During his undergraduate days, Greg Tao ‘10 often showed visitors to Burton-Conner a photo collage hanging in the hall near his room. He pointed to a picture–a wild-haired young man with horn-rimmed glasses, peering deviously around a doorway, armed with a handful of shaving cream.
“That’s my dad!” Tao would say cheerfully.
Long before Greg’s father, Purdue University professor Bernard Tao ‘76, SM ‘77, was a student (and enthusiast of shaving-cream wars), residents of Burton-Conner had been making permanent photo collages, also called floor boards, to commemorate their time together. More than 30 floor boards are still on display. In one photo, a guy with a staticky halo of hair looks straight into the camera; in another, a woman with a battle-ready frying pan barrels down a hall.
“I think the really cool part of the board is that it solidifies in time a group of people who chose to live together and will never live together again,” says Greg Tao.
Burton-Conner is home to more than 350 residents during the school year. Each of the dorm’s nine floors–five on the Burton side, four on the Conner side–has a distinct personality. Tao says that his floor is characterized by parties; other floors are known to be more athletic or more pirate-focused.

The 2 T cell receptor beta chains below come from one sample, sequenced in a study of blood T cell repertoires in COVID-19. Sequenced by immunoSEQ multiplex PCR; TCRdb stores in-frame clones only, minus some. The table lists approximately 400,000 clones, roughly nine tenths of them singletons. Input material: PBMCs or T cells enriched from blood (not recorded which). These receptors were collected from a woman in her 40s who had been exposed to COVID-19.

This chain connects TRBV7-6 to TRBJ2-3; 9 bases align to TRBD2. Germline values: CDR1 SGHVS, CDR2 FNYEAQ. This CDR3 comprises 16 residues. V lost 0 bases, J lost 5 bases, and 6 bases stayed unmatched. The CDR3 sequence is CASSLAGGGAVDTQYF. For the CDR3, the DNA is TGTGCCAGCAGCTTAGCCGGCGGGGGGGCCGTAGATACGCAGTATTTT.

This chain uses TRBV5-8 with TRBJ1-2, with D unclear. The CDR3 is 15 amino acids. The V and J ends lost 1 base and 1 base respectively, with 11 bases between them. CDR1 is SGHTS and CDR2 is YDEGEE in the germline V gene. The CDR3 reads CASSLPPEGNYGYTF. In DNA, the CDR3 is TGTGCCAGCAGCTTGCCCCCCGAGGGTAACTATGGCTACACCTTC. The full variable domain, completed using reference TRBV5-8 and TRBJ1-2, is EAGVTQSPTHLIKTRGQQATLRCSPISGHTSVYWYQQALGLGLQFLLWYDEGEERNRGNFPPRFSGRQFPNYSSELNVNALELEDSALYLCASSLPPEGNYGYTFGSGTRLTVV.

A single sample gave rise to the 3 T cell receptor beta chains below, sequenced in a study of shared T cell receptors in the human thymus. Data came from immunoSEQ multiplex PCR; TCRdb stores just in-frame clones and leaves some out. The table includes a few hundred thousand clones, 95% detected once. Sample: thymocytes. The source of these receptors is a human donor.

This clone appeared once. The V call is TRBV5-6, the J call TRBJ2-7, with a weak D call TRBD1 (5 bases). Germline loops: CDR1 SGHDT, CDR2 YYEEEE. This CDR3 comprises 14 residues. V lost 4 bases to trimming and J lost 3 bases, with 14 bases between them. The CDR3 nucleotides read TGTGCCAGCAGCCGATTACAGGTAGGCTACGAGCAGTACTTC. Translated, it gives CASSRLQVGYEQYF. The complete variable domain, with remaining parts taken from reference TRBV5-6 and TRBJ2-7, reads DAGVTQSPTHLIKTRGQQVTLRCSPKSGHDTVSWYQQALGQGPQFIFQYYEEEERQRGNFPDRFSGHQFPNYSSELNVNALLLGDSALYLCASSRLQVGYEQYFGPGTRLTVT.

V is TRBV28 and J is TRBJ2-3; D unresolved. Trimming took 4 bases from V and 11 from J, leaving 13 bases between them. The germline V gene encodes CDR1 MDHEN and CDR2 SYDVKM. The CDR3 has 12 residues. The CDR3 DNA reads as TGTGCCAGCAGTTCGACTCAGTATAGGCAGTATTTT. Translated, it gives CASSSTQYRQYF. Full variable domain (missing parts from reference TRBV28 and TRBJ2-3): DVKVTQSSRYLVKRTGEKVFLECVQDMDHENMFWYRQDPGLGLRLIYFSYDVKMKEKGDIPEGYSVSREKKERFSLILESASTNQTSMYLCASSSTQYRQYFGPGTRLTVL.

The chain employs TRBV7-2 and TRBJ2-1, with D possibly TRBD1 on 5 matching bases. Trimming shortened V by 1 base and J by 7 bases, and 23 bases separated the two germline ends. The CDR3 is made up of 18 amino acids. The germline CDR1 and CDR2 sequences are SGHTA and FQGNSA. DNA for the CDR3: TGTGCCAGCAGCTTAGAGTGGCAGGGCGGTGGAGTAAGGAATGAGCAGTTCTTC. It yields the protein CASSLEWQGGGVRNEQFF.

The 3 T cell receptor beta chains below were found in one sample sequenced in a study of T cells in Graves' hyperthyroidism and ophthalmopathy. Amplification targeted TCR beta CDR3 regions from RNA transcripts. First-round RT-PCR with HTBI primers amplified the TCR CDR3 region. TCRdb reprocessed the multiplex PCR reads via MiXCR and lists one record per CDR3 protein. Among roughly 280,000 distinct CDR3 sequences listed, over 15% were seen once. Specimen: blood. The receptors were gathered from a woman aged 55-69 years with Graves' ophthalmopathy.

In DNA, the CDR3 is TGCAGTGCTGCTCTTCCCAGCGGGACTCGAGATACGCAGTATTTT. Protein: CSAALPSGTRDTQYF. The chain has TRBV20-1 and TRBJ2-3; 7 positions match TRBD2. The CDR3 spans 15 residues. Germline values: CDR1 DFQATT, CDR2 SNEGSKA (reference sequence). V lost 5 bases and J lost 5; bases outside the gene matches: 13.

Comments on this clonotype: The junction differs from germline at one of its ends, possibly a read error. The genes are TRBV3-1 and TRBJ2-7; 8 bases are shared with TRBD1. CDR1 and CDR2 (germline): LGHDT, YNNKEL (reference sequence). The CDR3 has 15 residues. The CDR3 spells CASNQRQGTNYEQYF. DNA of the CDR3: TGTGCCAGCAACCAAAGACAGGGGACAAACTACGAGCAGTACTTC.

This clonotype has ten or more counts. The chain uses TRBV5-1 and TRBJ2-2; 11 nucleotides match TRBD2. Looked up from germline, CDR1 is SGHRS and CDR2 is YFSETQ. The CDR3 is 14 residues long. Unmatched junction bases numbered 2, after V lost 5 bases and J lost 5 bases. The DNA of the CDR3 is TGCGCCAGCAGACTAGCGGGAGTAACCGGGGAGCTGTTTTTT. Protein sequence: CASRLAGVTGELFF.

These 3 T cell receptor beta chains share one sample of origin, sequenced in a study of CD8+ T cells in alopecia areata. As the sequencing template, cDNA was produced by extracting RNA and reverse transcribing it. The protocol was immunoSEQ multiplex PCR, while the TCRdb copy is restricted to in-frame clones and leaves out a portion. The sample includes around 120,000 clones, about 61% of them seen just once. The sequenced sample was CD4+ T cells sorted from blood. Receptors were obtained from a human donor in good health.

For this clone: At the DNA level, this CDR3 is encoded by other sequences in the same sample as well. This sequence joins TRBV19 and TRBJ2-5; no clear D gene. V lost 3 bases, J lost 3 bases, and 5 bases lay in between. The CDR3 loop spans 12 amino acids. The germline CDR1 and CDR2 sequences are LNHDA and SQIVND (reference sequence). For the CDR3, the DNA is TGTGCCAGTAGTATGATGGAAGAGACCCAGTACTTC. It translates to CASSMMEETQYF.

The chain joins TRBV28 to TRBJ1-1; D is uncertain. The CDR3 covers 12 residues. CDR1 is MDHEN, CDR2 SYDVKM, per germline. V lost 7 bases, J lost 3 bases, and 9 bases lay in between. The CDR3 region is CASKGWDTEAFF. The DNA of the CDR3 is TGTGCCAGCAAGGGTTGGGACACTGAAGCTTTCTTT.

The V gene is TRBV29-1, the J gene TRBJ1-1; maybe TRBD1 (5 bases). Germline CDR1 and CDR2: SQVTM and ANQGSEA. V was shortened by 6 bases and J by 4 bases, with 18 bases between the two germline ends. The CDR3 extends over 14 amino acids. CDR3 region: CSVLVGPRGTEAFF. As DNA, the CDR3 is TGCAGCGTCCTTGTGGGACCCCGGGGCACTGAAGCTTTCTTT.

Other dorms also have features that reflect residents’ culture, such as the elaborate student-made murals at Senior Haus and Bexley. Students say those creations reinforce the sense of history and shared experience in their dorm, and alumni cite them as vivid visual reminders of their student experience.
“The fact that these projects are permanent is really key,” says Tao. “I think it’s like a mark you get to make. It says, ‘I was here; this was my experience.’ When you come back, you’ll remember it.”
Last summer, Tao interned at Ethicon Endo-Surgery, a Cincinnati company specializing in minimally invasive medical devices. In the fall, he returned to MIT to begin a master’s degree in mechanical engineering and took up residence in a fraternity house near campus.
Geoffrey Hinton tells us why he’s now scared of the tech he helped build
“I have suddenly switched my views on whether these things are going to be more intelligent than us.”
ChatGPT is going to change education, not destroy it
The narrative around cheating students doesn’t tell the whole story. Meet the teachers who think generative AI could actually make learning better.
Meet the people who use Notion to plan their whole lives
The workplace tool’s appeal extends far beyond organizing work projects. Many users find it’s just as useful for managing their free time.
Learning to code isn’t enough
Historically, learn-to-code efforts have provided opportunities for the few, but new efforts are aiming to be inclusive.
Get the latest updates from
MIT Technology Review
Discover special offers, top stories, upcoming events, and more.